Nowadays, social media is seemingly ubiquitous. Nearly everybody uses at least one form of it, and most have done so for many years. Over time, a person's actions on social media helps build up a depiction of their personality. More significantly, a person's social media persona is the way that person desires to be seen; people endlessly customize their pages and obsess over their tweets and statuses in an attempt to present themselves to the world in what they deem to be the right way. No wonder, then, that employers are interested in the social media profiles of their potential employees. If you're preparing for an interview and are nervous as to what the people you hope will be your bosses will think of your Facebook or Twitter, here are some words of advice.
The most common social media related turn-off for employers is, unsurprisingly, illegal drug use. It is understandable that employers would be extremely skeptical about an applicant who spends their spare time high on nefarious substances. It's questionable how reliable and sensible an employee such a person could be. In the same vein, employers have also indicated a dislike for posts about heavy alcohol consumption, for the same basic reason. Alcohol isn't quite as serious as illegal drugs because, well, it isn't illegal, but they don't want people coming into work in the morning hungover from overdoing it the night before.
Lacing all your social media posts with copious amounts of profanity is also probably not the best idea. Employers look for people who are excellent communicators and can work well as part of a team; people who swear every second word are unlikely to be adept at getting their point across and risk alienating their co-workers. Poor spelling and grammar will negatively influence employers in the same way. If you maintain high standards in these areas, even on something as informal as social media, it follows suit that you'll always hold yourself to a high standard in your day to day life, which is a real positive in the workplace.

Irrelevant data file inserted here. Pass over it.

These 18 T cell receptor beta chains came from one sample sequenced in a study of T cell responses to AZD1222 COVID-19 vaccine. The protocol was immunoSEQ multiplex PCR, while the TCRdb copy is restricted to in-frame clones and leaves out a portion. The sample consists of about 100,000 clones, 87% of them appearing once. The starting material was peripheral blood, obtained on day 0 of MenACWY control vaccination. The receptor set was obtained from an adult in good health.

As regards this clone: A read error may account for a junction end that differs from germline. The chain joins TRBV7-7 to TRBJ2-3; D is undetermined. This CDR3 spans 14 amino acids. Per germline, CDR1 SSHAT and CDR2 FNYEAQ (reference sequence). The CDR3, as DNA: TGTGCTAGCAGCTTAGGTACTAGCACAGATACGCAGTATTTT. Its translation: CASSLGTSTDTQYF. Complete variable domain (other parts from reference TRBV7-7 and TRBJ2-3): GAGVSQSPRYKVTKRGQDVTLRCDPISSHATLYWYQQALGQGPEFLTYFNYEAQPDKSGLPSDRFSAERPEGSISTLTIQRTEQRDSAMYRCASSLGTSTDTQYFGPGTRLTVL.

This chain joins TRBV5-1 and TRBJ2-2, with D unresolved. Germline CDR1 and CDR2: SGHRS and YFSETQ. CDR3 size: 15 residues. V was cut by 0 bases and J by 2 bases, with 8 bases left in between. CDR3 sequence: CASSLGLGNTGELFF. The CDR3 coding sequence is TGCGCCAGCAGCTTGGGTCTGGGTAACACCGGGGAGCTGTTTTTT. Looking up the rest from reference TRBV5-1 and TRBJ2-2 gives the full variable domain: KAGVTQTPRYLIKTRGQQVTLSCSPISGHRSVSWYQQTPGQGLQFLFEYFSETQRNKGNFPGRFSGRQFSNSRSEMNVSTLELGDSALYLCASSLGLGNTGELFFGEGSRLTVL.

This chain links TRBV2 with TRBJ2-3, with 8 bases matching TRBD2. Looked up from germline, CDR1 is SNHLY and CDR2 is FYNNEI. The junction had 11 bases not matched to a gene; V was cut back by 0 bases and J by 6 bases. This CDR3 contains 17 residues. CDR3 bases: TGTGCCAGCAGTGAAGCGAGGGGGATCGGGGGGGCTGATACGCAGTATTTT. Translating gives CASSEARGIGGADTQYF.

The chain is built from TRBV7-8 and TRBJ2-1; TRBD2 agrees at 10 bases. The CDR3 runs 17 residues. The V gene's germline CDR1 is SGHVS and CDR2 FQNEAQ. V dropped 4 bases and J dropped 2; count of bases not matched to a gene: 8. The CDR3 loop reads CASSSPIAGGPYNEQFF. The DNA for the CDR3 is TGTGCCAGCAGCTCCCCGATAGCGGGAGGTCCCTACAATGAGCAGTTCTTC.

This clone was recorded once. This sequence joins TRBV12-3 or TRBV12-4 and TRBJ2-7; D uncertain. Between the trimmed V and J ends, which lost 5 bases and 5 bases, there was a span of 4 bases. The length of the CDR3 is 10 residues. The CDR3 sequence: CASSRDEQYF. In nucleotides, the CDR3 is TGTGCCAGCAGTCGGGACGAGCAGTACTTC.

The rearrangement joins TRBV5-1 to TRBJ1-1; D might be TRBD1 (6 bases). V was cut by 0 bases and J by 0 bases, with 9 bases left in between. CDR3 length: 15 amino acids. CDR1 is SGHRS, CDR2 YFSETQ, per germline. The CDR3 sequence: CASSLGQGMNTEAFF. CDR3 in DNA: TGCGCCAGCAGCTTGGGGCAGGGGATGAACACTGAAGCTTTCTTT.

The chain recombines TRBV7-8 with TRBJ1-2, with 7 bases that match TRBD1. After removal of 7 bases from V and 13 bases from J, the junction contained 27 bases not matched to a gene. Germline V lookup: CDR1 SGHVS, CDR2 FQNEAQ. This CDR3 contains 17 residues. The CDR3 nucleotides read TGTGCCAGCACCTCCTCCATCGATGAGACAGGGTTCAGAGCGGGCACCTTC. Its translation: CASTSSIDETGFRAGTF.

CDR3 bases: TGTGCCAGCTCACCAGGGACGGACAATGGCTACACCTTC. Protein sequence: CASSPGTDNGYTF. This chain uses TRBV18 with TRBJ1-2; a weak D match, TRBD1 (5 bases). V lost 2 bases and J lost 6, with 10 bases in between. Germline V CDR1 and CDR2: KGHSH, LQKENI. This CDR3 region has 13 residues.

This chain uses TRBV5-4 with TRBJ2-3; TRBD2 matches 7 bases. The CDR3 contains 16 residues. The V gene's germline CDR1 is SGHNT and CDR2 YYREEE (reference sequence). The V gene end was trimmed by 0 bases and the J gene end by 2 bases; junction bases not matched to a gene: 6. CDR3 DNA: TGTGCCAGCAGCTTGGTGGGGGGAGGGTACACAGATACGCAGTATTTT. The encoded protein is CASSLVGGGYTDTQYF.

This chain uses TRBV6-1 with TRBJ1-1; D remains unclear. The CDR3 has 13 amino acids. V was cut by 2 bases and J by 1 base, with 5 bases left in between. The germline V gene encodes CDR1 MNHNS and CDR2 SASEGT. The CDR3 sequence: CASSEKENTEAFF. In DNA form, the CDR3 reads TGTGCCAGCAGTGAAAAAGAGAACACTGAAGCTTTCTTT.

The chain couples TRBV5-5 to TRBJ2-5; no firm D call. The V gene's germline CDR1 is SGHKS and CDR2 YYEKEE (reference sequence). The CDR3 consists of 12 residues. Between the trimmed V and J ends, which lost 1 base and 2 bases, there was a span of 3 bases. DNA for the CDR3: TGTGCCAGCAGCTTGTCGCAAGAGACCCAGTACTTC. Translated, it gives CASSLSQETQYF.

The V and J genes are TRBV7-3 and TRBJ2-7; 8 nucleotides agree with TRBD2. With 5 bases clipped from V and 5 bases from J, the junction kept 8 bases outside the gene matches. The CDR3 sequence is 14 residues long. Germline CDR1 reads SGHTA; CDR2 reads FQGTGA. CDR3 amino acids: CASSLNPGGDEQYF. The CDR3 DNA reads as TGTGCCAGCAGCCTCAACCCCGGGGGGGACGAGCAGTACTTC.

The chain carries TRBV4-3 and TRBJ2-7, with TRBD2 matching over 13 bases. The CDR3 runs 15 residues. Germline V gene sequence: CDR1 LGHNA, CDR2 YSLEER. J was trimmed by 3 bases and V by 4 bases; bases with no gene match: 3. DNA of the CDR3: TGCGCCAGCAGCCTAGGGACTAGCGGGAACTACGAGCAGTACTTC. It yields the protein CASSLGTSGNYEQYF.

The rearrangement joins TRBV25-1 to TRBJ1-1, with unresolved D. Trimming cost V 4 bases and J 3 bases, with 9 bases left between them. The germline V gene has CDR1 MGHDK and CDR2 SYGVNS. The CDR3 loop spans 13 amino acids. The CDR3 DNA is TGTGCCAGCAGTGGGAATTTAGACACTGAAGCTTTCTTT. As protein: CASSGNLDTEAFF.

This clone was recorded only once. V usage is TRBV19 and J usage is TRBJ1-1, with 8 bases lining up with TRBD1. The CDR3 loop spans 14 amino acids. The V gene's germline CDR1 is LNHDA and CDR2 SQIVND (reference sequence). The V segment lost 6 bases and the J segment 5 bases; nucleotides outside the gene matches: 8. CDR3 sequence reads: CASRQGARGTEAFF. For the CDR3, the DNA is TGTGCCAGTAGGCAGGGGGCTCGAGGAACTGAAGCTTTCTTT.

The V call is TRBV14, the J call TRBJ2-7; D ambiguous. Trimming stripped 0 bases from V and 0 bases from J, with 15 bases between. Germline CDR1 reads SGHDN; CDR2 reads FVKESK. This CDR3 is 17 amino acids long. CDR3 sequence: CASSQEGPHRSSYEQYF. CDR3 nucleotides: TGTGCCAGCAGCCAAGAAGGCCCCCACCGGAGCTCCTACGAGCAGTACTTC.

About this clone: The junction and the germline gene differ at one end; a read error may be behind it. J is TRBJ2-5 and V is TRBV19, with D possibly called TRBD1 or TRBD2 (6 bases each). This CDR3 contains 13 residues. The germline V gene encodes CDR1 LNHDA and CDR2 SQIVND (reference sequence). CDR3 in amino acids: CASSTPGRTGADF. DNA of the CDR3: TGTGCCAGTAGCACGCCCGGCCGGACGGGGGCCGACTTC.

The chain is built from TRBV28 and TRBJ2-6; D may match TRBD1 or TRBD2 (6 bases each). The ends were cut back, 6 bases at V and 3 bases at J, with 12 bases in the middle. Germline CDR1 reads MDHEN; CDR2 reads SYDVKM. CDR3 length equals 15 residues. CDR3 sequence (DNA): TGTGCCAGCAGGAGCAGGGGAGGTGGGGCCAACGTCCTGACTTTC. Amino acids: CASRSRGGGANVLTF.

Talking politics is always a risk, but it can sometimes have rewards. Somebody who holds outspoken opinions may cause friction with other works and contribute to a contentious work environment. However, some advisers will support the idea of including information about your hobbies and interests on your resumé, because if the person in charge of hiring happens to share those interests, they might subconsciously view your application more favorably. It's probably still not a wise idea to get too passionate about politics on social media, but the occasional dignified, thoughtful post on the subject might work in your favor. If you happen to volunteer and campaign for a political group, highlighting that on your resumé and in social media demonstrates that you're self motivated and willing to go the extra mile for things you believe in.